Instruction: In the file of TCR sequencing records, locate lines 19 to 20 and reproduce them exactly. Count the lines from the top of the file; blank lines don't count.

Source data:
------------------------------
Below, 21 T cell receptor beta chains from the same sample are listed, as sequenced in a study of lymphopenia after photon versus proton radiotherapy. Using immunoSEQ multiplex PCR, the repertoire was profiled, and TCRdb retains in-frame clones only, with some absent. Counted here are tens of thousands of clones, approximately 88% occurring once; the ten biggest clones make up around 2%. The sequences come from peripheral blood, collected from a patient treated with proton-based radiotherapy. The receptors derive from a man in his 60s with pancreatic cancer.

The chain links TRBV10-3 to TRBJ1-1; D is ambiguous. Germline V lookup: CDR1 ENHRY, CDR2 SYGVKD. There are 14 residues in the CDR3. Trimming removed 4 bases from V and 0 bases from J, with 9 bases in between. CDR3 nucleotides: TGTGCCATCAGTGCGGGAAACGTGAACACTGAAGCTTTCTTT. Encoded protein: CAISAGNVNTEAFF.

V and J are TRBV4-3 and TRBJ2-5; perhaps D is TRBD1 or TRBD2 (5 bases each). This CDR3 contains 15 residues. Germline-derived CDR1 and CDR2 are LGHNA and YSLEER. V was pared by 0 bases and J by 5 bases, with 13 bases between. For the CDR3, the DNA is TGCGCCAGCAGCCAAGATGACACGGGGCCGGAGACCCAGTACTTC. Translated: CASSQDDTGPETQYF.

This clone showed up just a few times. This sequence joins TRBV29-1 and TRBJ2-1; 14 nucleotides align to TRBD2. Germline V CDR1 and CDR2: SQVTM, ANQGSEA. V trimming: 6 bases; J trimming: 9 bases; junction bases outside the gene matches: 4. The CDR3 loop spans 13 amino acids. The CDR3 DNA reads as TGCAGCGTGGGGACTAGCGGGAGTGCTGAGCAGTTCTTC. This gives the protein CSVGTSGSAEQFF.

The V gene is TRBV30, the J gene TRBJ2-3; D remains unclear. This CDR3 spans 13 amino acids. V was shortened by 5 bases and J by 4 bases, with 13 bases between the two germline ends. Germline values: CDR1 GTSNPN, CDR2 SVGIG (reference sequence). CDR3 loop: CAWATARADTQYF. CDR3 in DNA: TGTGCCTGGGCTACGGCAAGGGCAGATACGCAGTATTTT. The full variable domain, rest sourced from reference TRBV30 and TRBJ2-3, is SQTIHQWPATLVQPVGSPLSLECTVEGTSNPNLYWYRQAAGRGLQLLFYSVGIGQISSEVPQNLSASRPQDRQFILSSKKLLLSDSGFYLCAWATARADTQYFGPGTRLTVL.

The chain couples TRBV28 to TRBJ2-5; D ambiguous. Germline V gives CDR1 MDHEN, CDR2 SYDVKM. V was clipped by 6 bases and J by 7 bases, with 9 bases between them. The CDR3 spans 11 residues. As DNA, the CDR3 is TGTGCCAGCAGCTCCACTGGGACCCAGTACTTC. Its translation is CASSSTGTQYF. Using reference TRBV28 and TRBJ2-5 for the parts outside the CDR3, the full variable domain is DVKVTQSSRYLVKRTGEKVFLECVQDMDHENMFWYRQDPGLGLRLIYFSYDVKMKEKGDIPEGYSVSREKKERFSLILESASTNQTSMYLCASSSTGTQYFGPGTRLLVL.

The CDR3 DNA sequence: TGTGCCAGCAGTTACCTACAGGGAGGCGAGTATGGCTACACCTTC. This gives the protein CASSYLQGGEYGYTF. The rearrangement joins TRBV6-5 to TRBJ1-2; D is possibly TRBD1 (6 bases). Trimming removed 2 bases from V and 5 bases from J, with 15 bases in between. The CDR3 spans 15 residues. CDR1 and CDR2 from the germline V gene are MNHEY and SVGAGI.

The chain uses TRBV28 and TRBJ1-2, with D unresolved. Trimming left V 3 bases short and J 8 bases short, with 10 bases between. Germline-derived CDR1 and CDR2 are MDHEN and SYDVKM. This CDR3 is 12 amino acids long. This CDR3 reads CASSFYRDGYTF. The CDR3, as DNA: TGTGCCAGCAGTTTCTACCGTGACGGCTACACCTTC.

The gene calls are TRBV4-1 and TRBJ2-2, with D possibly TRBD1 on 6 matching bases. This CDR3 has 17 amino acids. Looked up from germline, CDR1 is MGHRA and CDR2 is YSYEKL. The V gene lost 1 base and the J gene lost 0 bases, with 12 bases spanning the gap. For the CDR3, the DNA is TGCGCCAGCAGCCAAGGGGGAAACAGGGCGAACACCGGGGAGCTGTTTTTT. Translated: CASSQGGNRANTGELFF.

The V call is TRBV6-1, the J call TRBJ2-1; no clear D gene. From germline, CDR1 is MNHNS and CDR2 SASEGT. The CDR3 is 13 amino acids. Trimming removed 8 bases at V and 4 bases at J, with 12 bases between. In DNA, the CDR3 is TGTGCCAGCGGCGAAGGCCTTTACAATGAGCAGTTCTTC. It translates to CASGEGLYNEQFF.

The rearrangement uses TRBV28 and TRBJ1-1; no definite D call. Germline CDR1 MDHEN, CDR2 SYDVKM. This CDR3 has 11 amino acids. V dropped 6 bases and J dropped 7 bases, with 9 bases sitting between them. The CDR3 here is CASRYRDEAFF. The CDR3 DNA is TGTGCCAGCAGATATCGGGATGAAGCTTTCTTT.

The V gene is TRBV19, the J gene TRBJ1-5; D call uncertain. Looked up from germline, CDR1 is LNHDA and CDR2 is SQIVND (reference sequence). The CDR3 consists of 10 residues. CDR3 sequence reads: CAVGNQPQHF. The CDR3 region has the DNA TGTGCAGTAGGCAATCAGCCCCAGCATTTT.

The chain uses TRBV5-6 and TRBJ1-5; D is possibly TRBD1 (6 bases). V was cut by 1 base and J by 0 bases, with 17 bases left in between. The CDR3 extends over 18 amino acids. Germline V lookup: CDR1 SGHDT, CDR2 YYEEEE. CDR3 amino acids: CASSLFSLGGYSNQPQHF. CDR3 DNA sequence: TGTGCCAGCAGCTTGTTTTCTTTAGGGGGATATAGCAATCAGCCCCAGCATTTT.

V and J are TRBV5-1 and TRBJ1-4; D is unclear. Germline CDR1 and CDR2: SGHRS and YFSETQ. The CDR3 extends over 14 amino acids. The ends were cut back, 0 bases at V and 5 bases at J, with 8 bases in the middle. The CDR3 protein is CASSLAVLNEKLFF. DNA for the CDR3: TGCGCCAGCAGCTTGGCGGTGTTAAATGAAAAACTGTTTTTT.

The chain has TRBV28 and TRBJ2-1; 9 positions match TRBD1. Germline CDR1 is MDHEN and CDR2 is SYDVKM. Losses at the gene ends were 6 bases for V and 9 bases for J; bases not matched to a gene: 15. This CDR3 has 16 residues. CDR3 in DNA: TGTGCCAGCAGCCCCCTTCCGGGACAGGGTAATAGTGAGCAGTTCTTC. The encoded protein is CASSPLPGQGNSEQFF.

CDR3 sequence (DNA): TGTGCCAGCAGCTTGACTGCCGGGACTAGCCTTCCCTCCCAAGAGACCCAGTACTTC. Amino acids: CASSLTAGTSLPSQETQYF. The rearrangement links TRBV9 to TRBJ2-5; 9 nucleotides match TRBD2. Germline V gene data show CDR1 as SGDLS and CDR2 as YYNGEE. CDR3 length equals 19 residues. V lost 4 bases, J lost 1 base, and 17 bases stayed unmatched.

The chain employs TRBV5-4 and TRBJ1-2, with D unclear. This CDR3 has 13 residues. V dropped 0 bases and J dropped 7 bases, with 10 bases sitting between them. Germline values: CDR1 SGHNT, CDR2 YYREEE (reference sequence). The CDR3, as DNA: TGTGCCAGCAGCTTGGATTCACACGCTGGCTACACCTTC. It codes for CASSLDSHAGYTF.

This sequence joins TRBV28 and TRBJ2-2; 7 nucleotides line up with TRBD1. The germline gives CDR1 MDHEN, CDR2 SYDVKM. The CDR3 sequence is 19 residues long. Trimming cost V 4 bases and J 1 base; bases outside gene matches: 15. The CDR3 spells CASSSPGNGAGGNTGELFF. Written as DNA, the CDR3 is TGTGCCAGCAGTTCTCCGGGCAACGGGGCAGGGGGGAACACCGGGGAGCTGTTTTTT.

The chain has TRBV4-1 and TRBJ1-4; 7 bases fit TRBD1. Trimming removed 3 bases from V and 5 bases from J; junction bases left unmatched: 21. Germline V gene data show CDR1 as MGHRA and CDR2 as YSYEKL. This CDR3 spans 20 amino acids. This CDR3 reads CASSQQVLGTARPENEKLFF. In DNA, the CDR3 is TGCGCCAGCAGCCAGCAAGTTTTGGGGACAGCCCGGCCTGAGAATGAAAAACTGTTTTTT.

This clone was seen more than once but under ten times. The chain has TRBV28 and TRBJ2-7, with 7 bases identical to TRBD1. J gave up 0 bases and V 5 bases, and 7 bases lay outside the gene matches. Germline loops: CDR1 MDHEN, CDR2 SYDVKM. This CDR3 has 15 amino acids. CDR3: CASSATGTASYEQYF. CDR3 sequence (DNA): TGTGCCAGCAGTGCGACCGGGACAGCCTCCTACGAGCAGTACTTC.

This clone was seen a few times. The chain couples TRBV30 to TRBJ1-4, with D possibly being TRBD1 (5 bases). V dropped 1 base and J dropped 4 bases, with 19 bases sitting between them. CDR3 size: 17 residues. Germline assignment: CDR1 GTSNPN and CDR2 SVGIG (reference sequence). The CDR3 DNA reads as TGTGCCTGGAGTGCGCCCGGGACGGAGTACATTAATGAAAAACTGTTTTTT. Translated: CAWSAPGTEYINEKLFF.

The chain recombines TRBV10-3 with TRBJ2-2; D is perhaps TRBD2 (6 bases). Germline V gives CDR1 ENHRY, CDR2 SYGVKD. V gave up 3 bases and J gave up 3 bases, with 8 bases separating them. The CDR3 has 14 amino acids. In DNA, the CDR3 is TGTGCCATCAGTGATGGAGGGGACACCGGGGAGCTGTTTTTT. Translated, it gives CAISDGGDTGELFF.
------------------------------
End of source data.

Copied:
The chain has TRBV4-1 and TRBJ1-4; 7 bases fit TRBD1. Trimming removed 3 bases from V and 5 bases from J; junction bases left unmatched: 21. Germline V gene data show CDR1 as MGHRA and CDR2 as YSYEKL. This CDR3 spans 20 amino acids. This CDR3 reads CASSQQVLGTARPENEKLFF. In DNA, the CDR3 is TGCGCCAGCAGCCAGCAAGTTTTGGGGACAGCCCGGCCTGAGAATGAAAAACTGTTTTTT.

This clone was seen more than once but under ten times. The chain has TRBV28 and TRBJ2-7, with 7 bases identical to TRBD1. J gave up 0 bases and V 5 bases, and 7 bases lay outside the gene matches. Germline loops: CDR1 MDHEN, CDR2 SYDVKM. This CDR3 has 15 amino acids. CDR3: CASSATGTASYEQYF. CDR3 sequence (DNA): TGTGCCAGCAGTGCGACCGGGACAGCCTCCTACGAGCAGTACTTC.